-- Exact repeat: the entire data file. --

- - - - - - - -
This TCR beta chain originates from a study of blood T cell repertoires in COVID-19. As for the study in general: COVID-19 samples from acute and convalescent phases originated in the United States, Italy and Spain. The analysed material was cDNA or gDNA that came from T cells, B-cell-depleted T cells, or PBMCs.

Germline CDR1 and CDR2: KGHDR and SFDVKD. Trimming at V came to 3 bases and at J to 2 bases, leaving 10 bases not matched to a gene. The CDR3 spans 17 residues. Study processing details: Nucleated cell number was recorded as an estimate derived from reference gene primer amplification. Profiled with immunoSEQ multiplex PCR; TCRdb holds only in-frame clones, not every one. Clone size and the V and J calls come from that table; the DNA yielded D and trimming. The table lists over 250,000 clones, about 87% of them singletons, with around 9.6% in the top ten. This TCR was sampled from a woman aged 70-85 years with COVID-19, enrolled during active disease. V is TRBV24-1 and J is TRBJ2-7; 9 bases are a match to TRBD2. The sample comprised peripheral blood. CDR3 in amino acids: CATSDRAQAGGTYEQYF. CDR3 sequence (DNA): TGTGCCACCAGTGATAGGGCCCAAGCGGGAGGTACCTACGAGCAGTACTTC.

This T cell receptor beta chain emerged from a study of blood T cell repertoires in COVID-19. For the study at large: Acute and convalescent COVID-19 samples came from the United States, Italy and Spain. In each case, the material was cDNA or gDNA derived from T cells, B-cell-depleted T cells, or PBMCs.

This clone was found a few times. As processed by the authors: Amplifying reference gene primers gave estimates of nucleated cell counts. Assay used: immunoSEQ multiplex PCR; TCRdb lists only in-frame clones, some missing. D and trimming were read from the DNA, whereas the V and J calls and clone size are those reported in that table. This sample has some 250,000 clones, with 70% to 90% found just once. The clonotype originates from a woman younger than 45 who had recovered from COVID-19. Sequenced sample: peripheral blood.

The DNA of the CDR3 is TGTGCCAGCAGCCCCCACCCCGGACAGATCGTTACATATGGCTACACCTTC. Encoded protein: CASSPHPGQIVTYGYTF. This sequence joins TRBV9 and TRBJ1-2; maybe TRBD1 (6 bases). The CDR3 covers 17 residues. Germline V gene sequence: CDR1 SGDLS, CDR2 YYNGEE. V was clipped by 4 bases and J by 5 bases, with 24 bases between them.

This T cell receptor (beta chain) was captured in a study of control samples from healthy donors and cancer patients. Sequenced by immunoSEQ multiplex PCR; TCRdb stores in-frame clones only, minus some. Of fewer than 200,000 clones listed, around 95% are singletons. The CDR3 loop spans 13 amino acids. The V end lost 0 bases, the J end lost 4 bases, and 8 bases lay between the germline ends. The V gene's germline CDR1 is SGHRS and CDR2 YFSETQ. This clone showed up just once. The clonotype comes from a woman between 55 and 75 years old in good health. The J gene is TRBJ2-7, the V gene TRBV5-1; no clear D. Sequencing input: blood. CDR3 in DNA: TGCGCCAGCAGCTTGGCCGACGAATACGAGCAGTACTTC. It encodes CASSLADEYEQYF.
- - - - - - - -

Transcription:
This TCR beta chain originates from a study of blood T cell repertoires in COVID-19. As for the study in general: COVID-19 samples from acute and convalescent phases originated in the United States, Italy and Spain. The analysed material was cDNA or gDNA that came from T cells, B-cell-depleted T cells, or PBMCs.

Germline CDR1 and CDR2: KGHDR and SFDVKD. Trimming at V came to 3 bases and at J to 2 bases, leaving 10 bases not matched to a gene. The CDR3 spans 17 residues. Study processing details: Nucleated cell number was recorded as an estimate derived from reference gene primer amplification. Profiled with immunoSEQ multiplex PCR; TCRdb holds only in-frame clones, not every one. Clone size and the V and J calls come from that table; the DNA yielded D and trimming. The table lists over 250,000 clones, about 87% of them singletons, with around 9.6% in the top ten. This TCR was sampled from a woman aged 70-85 years with COVID-19, enrolled during active disease. V is TRBV24-1 and J is TRBJ2-7; 9 bases are a match to TRBD2. The sample comprised peripheral blood. CDR3 in amino acids: CATSDRAQAGGTYEQYF. CDR3 sequence (DNA): TGTGCCACCAGTGATAGGGCCCAAGCGGGAGGTACCTACGAGCAGTACTTC.

This T cell receptor beta chain emerged from a study of blood T cell repertoires in COVID-19. For the study at large: Acute and convalescent COVID-19 samples came from the United States, Italy and Spain. In each case, the material was cDNA or gDNA derived from T cells, B-cell-depleted T cells, or PBMCs.

This clone was found a few times. As processed by the authors: Amplifying reference gene primers gave estimates of nucleated cell counts. Assay used: immunoSEQ multiplex PCR; TCRdb lists only in-frame clones, some missing. D and trimming were read from the DNA, whereas the V and J calls and clone size are those reported in that table. This sample has some 250,000 clones, with 70% to 90% found just once. The clonotype originates from a woman younger than 45 who had recovered from COVID-19. Sequenced sample: peripheral blood.

The DNA of the CDR3 is TGTGCCAGCAGCCCCCACCCCGGACAGATCGTTACATATGGCTACACCTTC. Encoded protein: CASSPHPGQIVTYGYTF. This sequence joins TRBV9 and TRBJ1-2; maybe TRBD1 (6 bases). The CDR3 covers 17 residues. Germline V gene sequence: CDR1 SGDLS, CDR2 YYNGEE. V was clipped by 4 bases and J by 5 bases, with 24 bases between them.

This T cell receptor (beta chain) was captured in a study of control samples from healthy donors and cancer patients. Sequenced by immunoSEQ multiplex PCR; TCRdb stores in-frame clones only, minus some. Of fewer than 200,000 clones listed, around 95% are singletons. The CDR3 loop spans 13 amino acids. The V end lost 0 bases, the J end lost 4 bases, and 8 bases lay between the germline ends. The V gene's germline CDR1 is SGHRS and CDR2 YFSETQ. This clone showed up just once. The clonotype comes from a woman between 55 and 75 years old in good health. The J gene is TRBJ2-7, the V gene TRBV5-1; no clear D. Sequencing input: blood. CDR3 in DNA: TGCGCCAGCAGCTTGGCCGACGAATACGAGCAGTACTTC. It encodes CASSLADEYEQYF.